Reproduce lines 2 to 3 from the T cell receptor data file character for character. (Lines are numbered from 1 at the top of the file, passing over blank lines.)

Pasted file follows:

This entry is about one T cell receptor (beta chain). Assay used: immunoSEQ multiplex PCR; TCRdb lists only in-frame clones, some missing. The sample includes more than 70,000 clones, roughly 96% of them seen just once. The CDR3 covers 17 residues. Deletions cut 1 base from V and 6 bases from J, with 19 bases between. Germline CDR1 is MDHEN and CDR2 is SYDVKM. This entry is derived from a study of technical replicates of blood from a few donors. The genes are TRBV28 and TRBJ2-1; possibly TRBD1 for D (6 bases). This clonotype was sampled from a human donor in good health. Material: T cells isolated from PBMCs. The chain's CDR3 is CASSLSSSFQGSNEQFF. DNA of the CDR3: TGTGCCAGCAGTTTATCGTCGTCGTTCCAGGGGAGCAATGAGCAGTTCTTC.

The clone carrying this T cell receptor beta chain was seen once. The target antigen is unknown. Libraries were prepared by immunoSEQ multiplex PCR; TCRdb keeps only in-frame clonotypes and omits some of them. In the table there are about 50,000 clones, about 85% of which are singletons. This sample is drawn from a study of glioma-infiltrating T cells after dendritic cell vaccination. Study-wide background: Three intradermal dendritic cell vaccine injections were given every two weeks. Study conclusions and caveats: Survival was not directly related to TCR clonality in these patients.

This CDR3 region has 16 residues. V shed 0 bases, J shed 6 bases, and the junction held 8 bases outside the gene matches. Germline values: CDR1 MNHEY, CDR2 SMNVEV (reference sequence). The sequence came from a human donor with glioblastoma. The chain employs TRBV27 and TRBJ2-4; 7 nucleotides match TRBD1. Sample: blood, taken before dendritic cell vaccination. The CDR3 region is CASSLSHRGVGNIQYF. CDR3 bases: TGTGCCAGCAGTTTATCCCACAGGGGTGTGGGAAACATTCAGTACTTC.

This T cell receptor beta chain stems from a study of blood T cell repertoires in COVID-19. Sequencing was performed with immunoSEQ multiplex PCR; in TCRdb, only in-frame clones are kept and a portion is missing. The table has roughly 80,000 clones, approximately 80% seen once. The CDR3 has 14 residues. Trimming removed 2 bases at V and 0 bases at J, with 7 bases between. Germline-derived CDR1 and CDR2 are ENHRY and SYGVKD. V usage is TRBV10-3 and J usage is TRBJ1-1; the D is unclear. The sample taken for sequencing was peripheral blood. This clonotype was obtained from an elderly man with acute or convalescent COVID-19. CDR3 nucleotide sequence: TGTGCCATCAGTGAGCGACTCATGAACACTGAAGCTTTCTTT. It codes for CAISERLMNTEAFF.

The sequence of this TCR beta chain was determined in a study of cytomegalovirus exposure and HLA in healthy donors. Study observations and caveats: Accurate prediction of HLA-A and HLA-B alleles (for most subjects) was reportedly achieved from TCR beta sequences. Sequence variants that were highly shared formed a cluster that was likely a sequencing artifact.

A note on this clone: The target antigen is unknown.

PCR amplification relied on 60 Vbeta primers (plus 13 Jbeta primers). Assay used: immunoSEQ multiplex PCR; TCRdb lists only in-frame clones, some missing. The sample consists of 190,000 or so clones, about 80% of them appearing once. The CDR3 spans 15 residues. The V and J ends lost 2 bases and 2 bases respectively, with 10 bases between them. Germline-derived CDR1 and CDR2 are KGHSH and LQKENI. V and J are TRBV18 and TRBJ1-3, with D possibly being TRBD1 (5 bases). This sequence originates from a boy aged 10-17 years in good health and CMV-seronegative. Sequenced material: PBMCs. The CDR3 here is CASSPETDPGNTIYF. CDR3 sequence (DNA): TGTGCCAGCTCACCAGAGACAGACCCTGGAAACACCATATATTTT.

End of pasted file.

The clone carrying this T cell receptor beta chain was seen once. The target antigen is unknown. Libraries were prepared by immunoSEQ multiplex PCR; TCRdb keeps only in-frame clonotypes and omits some of them. In the table there are about 50,000 clones, about 85% of which are singletons. This sample is drawn from a study of glioma-infiltrating T cells after dendritic cell vaccination. Study-wide background: Three intradermal dendritic cell vaccine injections were given every two weeks. Study conclusions and caveats: Survival was not directly related to TCR clonality in these patients.

This CDR3 region has 16 residues. V shed 0 bases, J shed 6 bases, and the junction held 8 bases outside the gene matches. Germline values: CDR1 MNHEY, CDR2 SMNVEV (reference sequence). The sequence came from a human donor with glioblastoma. The chain employs TRBV27 and TRBJ2-4; 7 nucleotides match TRBD1. Sample: blood, taken before dendritic cell vaccination. The CDR3 region is CASSLSHRGVGNIQYF. CDR3 bases: TGTGCCAGCAGTTTATCCCACAGGGGTGTGGGAAACATTCAGTACTTC.